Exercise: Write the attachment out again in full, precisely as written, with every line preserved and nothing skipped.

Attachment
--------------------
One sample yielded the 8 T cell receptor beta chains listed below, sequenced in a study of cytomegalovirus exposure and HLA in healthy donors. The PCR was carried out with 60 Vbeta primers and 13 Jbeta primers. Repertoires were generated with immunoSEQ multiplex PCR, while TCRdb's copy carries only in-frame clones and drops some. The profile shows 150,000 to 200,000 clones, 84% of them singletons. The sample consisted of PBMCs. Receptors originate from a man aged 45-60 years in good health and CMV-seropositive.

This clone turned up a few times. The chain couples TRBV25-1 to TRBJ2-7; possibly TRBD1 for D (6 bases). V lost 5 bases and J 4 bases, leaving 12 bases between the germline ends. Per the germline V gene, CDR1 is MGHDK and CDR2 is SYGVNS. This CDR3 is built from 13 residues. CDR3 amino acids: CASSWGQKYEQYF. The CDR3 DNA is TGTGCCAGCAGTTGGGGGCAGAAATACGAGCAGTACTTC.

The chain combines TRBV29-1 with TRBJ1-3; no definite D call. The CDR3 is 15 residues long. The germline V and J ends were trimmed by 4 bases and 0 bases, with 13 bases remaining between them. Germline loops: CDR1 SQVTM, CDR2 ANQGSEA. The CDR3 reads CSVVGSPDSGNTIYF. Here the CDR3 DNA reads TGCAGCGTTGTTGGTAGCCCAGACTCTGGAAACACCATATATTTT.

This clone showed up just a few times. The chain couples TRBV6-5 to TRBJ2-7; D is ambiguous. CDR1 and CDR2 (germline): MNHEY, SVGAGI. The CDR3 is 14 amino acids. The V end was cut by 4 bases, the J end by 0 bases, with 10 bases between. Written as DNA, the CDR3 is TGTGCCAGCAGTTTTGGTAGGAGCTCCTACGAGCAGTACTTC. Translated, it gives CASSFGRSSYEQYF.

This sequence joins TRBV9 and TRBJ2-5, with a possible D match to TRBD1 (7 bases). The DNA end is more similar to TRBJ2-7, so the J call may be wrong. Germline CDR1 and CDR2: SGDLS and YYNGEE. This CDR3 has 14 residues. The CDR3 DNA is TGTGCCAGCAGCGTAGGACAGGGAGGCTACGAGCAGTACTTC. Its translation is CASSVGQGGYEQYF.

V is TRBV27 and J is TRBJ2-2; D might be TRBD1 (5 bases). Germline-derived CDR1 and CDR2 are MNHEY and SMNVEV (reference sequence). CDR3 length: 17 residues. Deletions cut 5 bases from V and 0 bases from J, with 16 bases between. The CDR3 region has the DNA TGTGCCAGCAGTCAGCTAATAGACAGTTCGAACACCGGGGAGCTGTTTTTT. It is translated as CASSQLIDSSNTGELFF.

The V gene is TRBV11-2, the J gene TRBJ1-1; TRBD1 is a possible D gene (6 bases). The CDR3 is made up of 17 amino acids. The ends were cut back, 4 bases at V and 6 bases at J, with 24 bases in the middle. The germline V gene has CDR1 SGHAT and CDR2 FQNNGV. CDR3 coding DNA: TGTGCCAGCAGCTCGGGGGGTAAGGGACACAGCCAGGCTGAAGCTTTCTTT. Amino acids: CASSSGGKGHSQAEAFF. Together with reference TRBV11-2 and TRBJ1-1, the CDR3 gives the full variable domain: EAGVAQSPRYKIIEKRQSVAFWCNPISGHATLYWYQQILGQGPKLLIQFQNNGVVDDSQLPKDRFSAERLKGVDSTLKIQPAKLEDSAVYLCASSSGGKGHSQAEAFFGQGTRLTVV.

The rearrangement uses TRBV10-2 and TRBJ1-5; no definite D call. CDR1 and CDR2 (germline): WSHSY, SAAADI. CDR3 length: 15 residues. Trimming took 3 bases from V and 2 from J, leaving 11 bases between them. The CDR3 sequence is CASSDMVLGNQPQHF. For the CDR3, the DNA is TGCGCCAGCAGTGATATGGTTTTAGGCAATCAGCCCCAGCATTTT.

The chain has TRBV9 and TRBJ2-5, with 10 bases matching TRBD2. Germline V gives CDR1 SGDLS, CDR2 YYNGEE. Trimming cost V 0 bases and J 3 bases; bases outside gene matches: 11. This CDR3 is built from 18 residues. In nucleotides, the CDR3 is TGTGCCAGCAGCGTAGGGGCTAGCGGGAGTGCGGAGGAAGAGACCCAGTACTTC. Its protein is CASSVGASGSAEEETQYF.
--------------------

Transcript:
One sample yielded the 8 T cell receptor beta chains listed below, sequenced in a study of cytomegalovirus exposure and HLA in healthy donors. The PCR was carried out with 60 Vbeta primers and 13 Jbeta primers. Repertoires were generated with immunoSEQ multiplex PCR, while TCRdb's copy carries only in-frame clones and drops some. The profile shows 150,000 to 200,000 clones, 84% of them singletons. The sample consisted of PBMCs. Receptors originate from a man aged 45-60 years in good health and CMV-seropositive.

This clone turned up a few times. The chain couples TRBV25-1 to TRBJ2-7; possibly TRBD1 for D (6 bases). V lost 5 bases and J 4 bases, leaving 12 bases between the germline ends. Per the germline V gene, CDR1 is MGHDK and CDR2 is SYGVNS. This CDR3 is built from 13 residues. CDR3 amino acids: CASSWGQKYEQYF. The CDR3 DNA is TGTGCCAGCAGTTGGGGGCAGAAATACGAGCAGTACTTC.

The chain combines TRBV29-1 with TRBJ1-3; no definite D call. The CDR3 is 15 residues long. The germline V and J ends were trimmed by 4 bases and 0 bases, with 13 bases remaining between them. Germline loops: CDR1 SQVTM, CDR2 ANQGSEA. The CDR3 reads CSVVGSPDSGNTIYF. Here the CDR3 DNA reads TGCAGCGTTGTTGGTAGCCCAGACTCTGGAAACACCATATATTTT.

This clone showed up just a few times. The chain couples TRBV6-5 to TRBJ2-7; D is ambiguous. CDR1 and CDR2 (germline): MNHEY, SVGAGI. The CDR3 is 14 amino acids. The V end was cut by 4 bases, the J end by 0 bases, with 10 bases between. Written as DNA, the CDR3 is TGTGCCAGCAGTTTTGGTAGGAGCTCCTACGAGCAGTACTTC. Translated, it gives CASSFGRSSYEQYF.

This sequence joins TRBV9 and TRBJ2-5, with a possible D match to TRBD1 (7 bases). The DNA end is more similar to TRBJ2-7, so the J call may be wrong. Germline CDR1 and CDR2: SGDLS and YYNGEE. This CDR3 has 14 residues. The CDR3 DNA is TGTGCCAGCAGCGTAGGACAGGGAGGCTACGAGCAGTACTTC. Its translation is CASSVGQGGYEQYF.

V is TRBV27 and J is TRBJ2-2; D might be TRBD1 (5 bases). Germline-derived CDR1 and CDR2 are MNHEY and SMNVEV (reference sequence). CDR3 length: 17 residues. Deletions cut 5 bases from V and 0 bases from J, with 16 bases between. The CDR3 region has the DNA TGTGCCAGCAGTCAGCTAATAGACAGTTCGAACACCGGGGAGCTGTTTTTT. It is translated as CASSQLIDSSNTGELFF.

The V gene is TRBV11-2, the J gene TRBJ1-1; TRBD1 is a possible D gene (6 bases). The CDR3 is made up of 17 amino acids. The ends were cut back, 4 bases at V and 6 bases at J, with 24 bases in the middle. The germline V gene has CDR1 SGHAT and CDR2 FQNNGV. CDR3 coding DNA: TGTGCCAGCAGCTCGGGGGGTAAGGGACACAGCCAGGCTGAAGCTTTCTTT. Amino acids: CASSSGGKGHSQAEAFF. Together with reference TRBV11-2 and TRBJ1-1, the CDR3 gives the full variable domain: EAGVAQSPRYKIIEKRQSVAFWCNPISGHATLYWYQQILGQGPKLLIQFQNNGVVDDSQLPKDRFSAERLKGVDSTLKIQPAKLEDSAVYLCASSSGGKGHSQAEAFFGQGTRLTVV.

The rearrangement uses TRBV10-2 and TRBJ1-5; no definite D call. CDR1 and CDR2 (germline): WSHSY, SAAADI. CDR3 length: 15 residues. Trimming took 3 bases from V and 2 from J, leaving 11 bases between them. The CDR3 sequence is CASSDMVLGNQPQHF. For the CDR3, the DNA is TGCGCCAGCAGTGATATGGTTTTAGGCAATCAGCCCCAGCATTTT.

The chain has TRBV9 and TRBJ2-5, with 10 bases matching TRBD2. Germline V gives CDR1 SGDLS, CDR2 YYNGEE. Trimming cost V 0 bases and J 3 bases; bases outside gene matches: 11. This CDR3 is built from 18 residues. In nucleotides, the CDR3 is TGTGCCAGCAGCGTAGGGGCTAGCGGGAGTGCGGAGGAAGAGACCCAGTACTTC. Its protein is CASSVGASGSAEEETQYF.